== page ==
# Thread: prove T(V) is a subspace

1. ## prove T(V) is a subspace

Let $\displaystyle T : R^n --> R^m$be a linear transformation, if V is a subspace of $\displaystyle R^n$ and
T(V) = {T(v): $\displaystyle v \in R^n$},
prove that T(V) is a subspace of $\displaystyle R^m$.
Sry, I know this is an easy question, but i am kindof confused with the definition of subspace

3. so is this right

If$\displaystyle v, w \in V$, then T(v) = v and T(w) = w so we get
T(v + w) = T(v) + T(w) = v + w
which means that $\displaystyle v+w \in V$ and condition (1) holds.
For any scalar c,
T(cv) = cT(v) = cv
so that $\displaystyle cv \in V$and condition (2) holds so V is a subspace

is $\displaystyle R^m$same as $\displaystyle R^n$?

4. Originally Posted by wopashui
so is this right

If$\displaystyle v, w \in V$, then T(v) = v and T(w) = w so we get
T(v + w) = T(v) + T(w) = v + w
which means that $\displaystyle v+w \in V$ and condition (1) holds.
For any scalar c,
T(cv) = cT(v) = cv
so that $\displaystyle cv \in V$and condition (2) holds so V is a subspace

is $\displaystyle R^m$same as $\displaystyle R^n$?
Not in general. If $\displaystyle n=m$, then $\displaystyle \mathbb{R}^n=\mathbb{R}^m$ ; they are not the same otherwise.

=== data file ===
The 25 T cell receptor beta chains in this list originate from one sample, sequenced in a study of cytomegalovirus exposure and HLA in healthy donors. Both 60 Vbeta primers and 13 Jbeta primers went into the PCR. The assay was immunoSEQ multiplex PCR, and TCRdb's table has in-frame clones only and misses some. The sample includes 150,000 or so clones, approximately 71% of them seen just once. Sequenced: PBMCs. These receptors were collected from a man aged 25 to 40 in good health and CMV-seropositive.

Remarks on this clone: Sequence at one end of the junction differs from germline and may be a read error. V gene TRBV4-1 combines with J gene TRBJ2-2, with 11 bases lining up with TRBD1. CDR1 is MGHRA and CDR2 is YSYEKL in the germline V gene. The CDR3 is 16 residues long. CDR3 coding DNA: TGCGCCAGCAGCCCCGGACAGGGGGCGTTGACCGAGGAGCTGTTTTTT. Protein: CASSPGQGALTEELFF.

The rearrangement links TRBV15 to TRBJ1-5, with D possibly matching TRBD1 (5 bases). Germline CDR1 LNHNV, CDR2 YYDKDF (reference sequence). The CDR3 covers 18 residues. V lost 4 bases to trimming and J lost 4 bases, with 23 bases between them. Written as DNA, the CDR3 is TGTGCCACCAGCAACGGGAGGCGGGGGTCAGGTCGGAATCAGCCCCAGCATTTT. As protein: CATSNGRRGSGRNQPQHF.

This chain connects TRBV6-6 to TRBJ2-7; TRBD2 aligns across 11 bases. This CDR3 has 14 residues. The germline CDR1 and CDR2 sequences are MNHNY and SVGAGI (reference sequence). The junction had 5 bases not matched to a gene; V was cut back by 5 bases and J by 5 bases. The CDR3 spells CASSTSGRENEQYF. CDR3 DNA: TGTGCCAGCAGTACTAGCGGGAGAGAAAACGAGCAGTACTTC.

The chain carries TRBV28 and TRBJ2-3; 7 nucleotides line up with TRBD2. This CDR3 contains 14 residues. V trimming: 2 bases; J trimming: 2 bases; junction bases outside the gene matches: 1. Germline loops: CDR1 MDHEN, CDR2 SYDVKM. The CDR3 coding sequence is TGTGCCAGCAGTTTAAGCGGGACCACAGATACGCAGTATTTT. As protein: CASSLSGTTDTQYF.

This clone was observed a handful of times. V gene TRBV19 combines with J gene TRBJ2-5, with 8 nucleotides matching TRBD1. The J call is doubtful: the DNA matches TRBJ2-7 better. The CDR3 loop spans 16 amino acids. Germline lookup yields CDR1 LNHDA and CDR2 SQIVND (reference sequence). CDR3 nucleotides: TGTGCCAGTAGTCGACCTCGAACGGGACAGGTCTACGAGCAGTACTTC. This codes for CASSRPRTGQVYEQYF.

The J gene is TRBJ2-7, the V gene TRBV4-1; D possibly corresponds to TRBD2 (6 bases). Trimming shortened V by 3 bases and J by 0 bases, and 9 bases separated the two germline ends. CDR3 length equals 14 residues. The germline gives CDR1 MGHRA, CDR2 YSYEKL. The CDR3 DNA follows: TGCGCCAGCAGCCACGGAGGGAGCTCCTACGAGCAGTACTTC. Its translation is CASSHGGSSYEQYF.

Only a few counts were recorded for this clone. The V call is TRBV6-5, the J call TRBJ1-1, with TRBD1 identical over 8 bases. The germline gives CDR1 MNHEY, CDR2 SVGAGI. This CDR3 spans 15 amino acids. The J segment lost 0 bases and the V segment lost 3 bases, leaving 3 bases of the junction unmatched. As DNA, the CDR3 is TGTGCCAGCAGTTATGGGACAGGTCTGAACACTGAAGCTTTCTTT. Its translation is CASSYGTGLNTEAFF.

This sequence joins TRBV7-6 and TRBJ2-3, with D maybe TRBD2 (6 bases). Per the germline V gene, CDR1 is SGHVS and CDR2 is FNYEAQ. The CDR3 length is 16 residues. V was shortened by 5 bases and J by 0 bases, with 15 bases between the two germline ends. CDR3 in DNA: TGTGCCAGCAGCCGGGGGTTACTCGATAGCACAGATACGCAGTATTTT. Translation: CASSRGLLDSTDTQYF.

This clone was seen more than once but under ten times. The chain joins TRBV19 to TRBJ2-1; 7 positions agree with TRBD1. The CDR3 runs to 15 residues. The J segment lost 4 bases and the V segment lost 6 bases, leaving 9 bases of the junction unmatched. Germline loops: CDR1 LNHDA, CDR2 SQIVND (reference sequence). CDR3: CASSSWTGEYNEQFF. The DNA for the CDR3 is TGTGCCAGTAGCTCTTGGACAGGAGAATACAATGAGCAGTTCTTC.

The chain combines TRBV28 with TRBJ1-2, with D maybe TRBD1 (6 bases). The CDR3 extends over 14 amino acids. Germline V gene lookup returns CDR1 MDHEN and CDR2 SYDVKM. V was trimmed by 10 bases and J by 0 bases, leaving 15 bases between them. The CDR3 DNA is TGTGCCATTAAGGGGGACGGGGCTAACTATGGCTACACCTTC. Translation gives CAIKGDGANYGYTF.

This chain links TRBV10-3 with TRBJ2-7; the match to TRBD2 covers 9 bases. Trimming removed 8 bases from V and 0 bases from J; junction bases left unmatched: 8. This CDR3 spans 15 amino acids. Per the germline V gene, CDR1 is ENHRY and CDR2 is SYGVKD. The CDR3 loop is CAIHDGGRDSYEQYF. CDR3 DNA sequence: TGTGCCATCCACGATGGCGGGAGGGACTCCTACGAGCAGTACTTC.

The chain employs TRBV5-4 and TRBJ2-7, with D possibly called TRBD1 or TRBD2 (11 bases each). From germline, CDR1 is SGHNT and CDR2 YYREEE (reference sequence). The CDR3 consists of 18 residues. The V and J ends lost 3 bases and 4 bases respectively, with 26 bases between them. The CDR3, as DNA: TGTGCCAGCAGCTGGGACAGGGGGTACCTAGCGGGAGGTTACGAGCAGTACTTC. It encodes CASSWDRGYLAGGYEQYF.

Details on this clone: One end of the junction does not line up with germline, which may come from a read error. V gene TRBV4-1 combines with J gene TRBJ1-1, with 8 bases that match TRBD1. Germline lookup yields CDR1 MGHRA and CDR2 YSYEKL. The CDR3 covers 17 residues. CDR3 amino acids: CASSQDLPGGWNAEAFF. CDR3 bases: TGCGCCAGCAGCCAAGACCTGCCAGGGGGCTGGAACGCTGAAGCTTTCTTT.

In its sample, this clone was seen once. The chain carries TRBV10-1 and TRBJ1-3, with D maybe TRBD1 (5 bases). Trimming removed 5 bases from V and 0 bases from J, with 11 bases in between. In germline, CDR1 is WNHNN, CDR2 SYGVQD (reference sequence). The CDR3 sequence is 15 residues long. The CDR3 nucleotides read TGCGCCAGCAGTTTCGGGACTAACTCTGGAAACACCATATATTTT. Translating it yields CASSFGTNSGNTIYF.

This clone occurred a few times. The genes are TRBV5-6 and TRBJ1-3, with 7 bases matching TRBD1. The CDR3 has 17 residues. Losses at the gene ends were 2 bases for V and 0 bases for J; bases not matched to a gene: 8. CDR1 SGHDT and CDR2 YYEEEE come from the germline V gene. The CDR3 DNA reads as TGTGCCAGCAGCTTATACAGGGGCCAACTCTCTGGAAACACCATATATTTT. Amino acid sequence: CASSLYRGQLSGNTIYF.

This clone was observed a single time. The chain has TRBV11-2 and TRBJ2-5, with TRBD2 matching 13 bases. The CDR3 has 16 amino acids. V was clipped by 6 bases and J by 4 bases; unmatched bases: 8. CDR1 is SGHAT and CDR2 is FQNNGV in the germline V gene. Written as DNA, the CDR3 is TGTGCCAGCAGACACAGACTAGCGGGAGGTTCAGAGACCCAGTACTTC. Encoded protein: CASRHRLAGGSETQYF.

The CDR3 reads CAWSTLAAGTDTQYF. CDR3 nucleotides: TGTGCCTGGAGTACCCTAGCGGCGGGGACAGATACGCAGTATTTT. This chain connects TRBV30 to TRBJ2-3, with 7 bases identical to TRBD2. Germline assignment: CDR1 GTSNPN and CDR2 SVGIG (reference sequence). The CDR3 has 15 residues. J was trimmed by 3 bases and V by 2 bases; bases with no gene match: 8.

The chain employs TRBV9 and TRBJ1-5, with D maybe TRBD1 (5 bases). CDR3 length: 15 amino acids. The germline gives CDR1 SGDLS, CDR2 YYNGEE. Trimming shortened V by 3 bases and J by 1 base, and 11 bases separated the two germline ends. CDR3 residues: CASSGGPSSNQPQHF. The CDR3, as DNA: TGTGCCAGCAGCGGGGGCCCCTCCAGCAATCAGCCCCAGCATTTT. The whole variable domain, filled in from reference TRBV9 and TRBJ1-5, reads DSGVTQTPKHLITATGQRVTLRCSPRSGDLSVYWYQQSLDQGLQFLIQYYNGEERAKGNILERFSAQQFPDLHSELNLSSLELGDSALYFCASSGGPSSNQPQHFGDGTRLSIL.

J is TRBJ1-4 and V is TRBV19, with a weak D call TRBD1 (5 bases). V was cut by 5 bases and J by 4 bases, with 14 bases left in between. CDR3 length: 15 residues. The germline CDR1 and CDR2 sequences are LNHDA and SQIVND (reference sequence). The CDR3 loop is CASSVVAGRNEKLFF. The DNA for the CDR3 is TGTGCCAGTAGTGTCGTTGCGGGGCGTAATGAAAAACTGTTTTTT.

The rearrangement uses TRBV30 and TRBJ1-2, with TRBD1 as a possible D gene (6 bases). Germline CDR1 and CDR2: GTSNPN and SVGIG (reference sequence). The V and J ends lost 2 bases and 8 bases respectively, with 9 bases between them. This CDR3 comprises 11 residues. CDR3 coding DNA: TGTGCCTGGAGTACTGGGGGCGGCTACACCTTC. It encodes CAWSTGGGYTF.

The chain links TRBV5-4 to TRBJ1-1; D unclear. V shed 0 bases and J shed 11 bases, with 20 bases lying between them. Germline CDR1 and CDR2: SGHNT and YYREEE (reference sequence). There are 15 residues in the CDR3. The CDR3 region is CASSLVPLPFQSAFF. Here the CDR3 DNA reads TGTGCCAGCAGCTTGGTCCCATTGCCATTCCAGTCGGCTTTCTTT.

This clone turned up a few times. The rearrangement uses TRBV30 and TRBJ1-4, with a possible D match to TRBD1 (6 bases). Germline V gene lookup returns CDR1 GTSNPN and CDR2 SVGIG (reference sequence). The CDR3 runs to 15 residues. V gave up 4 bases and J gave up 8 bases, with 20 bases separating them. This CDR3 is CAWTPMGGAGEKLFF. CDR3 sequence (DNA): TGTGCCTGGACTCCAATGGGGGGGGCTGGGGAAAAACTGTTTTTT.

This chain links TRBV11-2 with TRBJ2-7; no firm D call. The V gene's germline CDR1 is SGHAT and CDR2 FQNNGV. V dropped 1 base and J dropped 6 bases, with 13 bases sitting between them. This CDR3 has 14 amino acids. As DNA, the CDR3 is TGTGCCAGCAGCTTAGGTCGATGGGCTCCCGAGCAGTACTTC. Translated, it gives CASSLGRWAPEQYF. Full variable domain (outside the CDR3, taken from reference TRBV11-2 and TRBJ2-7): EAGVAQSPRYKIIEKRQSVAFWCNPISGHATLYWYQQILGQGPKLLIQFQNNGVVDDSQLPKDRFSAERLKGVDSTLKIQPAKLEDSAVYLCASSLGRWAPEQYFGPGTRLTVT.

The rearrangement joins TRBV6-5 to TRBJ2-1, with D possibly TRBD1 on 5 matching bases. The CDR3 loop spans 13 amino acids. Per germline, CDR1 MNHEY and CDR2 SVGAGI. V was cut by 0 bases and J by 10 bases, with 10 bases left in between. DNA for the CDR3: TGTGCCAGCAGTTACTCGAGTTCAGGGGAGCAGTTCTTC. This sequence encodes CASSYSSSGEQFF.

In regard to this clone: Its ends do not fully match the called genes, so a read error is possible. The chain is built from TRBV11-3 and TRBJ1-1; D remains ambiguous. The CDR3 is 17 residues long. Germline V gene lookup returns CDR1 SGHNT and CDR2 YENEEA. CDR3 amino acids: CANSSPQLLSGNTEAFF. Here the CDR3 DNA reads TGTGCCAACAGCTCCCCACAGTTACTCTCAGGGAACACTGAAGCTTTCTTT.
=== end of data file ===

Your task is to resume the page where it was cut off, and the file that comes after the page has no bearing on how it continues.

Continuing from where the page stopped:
To show that $\displaystyle T(V)$ is a subspace of $\displaystyle \mathbb{R}^m$, you have to prove three conditions:

(1) $\displaystyle 0_{\mathbb{R}^m} \in T(V),$
(2) If $\displaystyle u,v \in T(V)$, then $\displaystyle u+v \in T(V),$
(3) If $\displaystyle \lambda \in \mathbb{R}$ and $\displaystyle u \in T(V)$, then $\displaystyle \lambda u \in T(V)$.

For (1), $\displaystyle 0_{\mathbb{R}^m}=T\left(0_{\mathbb{R}^n}\right) \in T(V)$.

For (2), if $\displaystyle u,v \in T(V)$, then pick $\displaystyle u_0,v_0 \in \mathbb{R}^n$ such that $\displaystyle T(u_0)=u$ and $\displaystyle T(v_0)=v$. Then

$\displaystyle u+v=T(u_0)+T(v_0)=T(u_0+v_0) \in T(V).$

And for (3), you just use preservation of scalar multiplication.

5. Originally Posted by Black
Not in general. If $\displaystyle n=m$, then $\displaystyle \mathbb{R}^n=\mathbb{R}^m$ ; they are not the same otherwise.

To show that $\displaystyle T(V)$ is a subspace of $\displaystyle \mathbb{R}^m$, you have to prove three conditions:

(1) $\displaystyle 0_{\mathbb{R}^m} \in T(V),$
(2) If $\displaystyle u,v \in T(V)$, then $\displaystyle u+v \in T(V),$
(3) If $\displaystyle \lambda \in \mathbb{R}$ and $\displaystyle u \in T(V)$, then $\displaystyle \lambda u \in T(V)$.

For (1), $\displaystyle 0_{\mathbb{R}^m}=T\left(0_{\mathbb{R}^n}\right) \in T(V)$.

For (2), if $\displaystyle u,v \in T(V)$, then pick $\displaystyle u_0,v_0 \in \mathbb{R}^n$ such that $\displaystyle T(u_0)=u$ and $\displaystyle T(v_0)=v$. Then

$\displaystyle u+v=T(u_0)+T(v_0)=T(u_0+v_0) \in T(V).$

And for (3), you just use preservation of scalar multiplication.
so for (3) if $\displaystyle u\in T(v)$, $\displaystyle c \in R$, then we have
cu = $\displaystyle cT(u') \in T(v)$

right?

6. Originally Posted by wopashui
so for (3) if $\displaystyle u\in T(v)$, $\displaystyle c \in R$, then we have
cu = $\displaystyle cT(u')$ = T(cu') $\displaystyle \in T(v)$

right?